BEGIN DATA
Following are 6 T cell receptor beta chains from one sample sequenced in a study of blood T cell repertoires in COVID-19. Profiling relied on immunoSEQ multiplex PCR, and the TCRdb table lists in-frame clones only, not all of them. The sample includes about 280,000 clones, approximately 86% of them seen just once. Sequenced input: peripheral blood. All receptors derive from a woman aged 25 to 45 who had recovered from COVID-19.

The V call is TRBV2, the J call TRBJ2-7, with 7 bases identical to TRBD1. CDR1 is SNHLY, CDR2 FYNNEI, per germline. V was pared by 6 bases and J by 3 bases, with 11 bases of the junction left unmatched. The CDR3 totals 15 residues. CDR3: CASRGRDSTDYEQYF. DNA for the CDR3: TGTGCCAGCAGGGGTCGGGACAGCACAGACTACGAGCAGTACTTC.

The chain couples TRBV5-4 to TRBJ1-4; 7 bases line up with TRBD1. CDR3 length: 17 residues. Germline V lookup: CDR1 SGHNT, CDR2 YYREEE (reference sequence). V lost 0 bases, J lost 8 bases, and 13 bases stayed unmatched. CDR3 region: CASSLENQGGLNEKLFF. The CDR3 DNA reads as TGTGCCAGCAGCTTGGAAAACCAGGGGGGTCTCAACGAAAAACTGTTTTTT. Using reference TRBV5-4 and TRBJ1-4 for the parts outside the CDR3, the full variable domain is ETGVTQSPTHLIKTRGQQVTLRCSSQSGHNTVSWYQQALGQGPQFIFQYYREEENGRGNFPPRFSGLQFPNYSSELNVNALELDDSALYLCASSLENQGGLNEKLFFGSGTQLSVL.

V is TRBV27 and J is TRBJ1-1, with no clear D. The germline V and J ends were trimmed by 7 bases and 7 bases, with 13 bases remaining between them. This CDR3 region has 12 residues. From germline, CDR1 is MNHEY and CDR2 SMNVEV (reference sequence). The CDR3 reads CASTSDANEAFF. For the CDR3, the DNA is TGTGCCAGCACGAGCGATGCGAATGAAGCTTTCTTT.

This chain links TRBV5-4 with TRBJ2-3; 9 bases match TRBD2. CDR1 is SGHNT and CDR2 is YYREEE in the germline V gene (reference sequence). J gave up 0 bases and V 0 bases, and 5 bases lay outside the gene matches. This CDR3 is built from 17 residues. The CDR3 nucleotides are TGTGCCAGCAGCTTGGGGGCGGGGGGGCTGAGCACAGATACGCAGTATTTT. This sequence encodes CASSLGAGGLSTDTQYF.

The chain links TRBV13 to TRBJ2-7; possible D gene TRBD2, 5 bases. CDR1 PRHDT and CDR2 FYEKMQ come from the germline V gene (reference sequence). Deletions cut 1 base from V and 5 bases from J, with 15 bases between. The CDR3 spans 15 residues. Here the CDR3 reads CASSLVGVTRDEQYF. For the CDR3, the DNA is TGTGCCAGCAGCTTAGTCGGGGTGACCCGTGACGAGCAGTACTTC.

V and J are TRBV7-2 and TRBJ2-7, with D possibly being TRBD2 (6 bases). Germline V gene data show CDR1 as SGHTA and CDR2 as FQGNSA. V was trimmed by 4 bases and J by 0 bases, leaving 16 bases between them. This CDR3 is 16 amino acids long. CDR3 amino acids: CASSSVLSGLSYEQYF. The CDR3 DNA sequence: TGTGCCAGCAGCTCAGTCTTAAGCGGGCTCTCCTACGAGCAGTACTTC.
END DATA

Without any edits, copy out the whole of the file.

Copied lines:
Following are 6 T cell receptor beta chains from one sample sequenced in a study of blood T cell repertoires in COVID-19. Profiling relied on immunoSEQ multiplex PCR, and the TCRdb table lists in-frame clones only, not all of them. The sample includes about 280,000 clones, approximately 86% of them seen just once. Sequenced input: peripheral blood. All receptors derive from a woman aged 25 to 45 who had recovered from COVID-19.

The V call is TRBV2, the J call TRBJ2-7, with 7 bases identical to TRBD1. CDR1 is SNHLY, CDR2 FYNNEI, per germline. V was pared by 6 bases and J by 3 bases, with 11 bases of the junction left unmatched. The CDR3 totals 15 residues. CDR3: CASRGRDSTDYEQYF. DNA for the CDR3: TGTGCCAGCAGGGGTCGGGACAGCACAGACTACGAGCAGTACTTC.

The chain couples TRBV5-4 to TRBJ1-4; 7 bases line up with TRBD1. CDR3 length: 17 residues. Germline V lookup: CDR1 SGHNT, CDR2 YYREEE (reference sequence). V lost 0 bases, J lost 8 bases, and 13 bases stayed unmatched. CDR3 region: CASSLENQGGLNEKLFF. The CDR3 DNA reads as TGTGCCAGCAGCTTGGAAAACCAGGGGGGTCTCAACGAAAAACTGTTTTTT. Using reference TRBV5-4 and TRBJ1-4 for the parts outside the CDR3, the full variable domain is ETGVTQSPTHLIKTRGQQVTLRCSSQSGHNTVSWYQQALGQGPQFIFQYYREEENGRGNFPPRFSGLQFPNYSSELNVNALELDDSALYLCASSLENQGGLNEKLFFGSGTQLSVL.

V is TRBV27 and J is TRBJ1-1, with no clear D. The germline V and J ends were trimmed by 7 bases and 7 bases, with 13 bases remaining between them. This CDR3 region has 12 residues. From germline, CDR1 is MNHEY and CDR2 SMNVEV (reference sequence). The CDR3 reads CASTSDANEAFF. For the CDR3, the DNA is TGTGCCAGCACGAGCGATGCGAATGAAGCTTTCTTT.

This chain links TRBV5-4 with TRBJ2-3; 9 bases match TRBD2. CDR1 is SGHNT and CDR2 is YYREEE in the germline V gene (reference sequence). J gave up 0 bases and V 0 bases, and 5 bases lay outside the gene matches. This CDR3 is built from 17 residues. The CDR3 nucleotides are TGTGCCAGCAGCTTGGGGGCGGGGGGGCTGAGCACAGATACGCAGTATTTT. This sequence encodes CASSLGAGGLSTDTQYF.

The chain links TRBV13 to TRBJ2-7; possible D gene TRBD2, 5 bases. CDR1 PRHDT and CDR2 FYEKMQ come from the germline V gene (reference sequence). Deletions cut 1 base from V and 5 bases from J, with 15 bases between. The CDR3 spans 15 residues. Here the CDR3 reads CASSLVGVTRDEQYF. For the CDR3, the DNA is TGTGCCAGCAGCTTAGTCGGGGTGACCCGTGACGAGCAGTACTTC.

V and J are TRBV7-2 and TRBJ2-7, with D possibly being TRBD2 (6 bases). Germline V gene data show CDR1 as SGHTA and CDR2 as FQGNSA. V was trimmed by 4 bases and J by 0 bases, leaving 16 bases between them. This CDR3 is 16 amino acids long. CDR3 amino acids: CASSSVLSGLSYEQYF. The CDR3 DNA sequence: TGTGCCAGCAGCTCAGTCTTAAGCGGGCTCTCCTACGAGCAGTACTTC.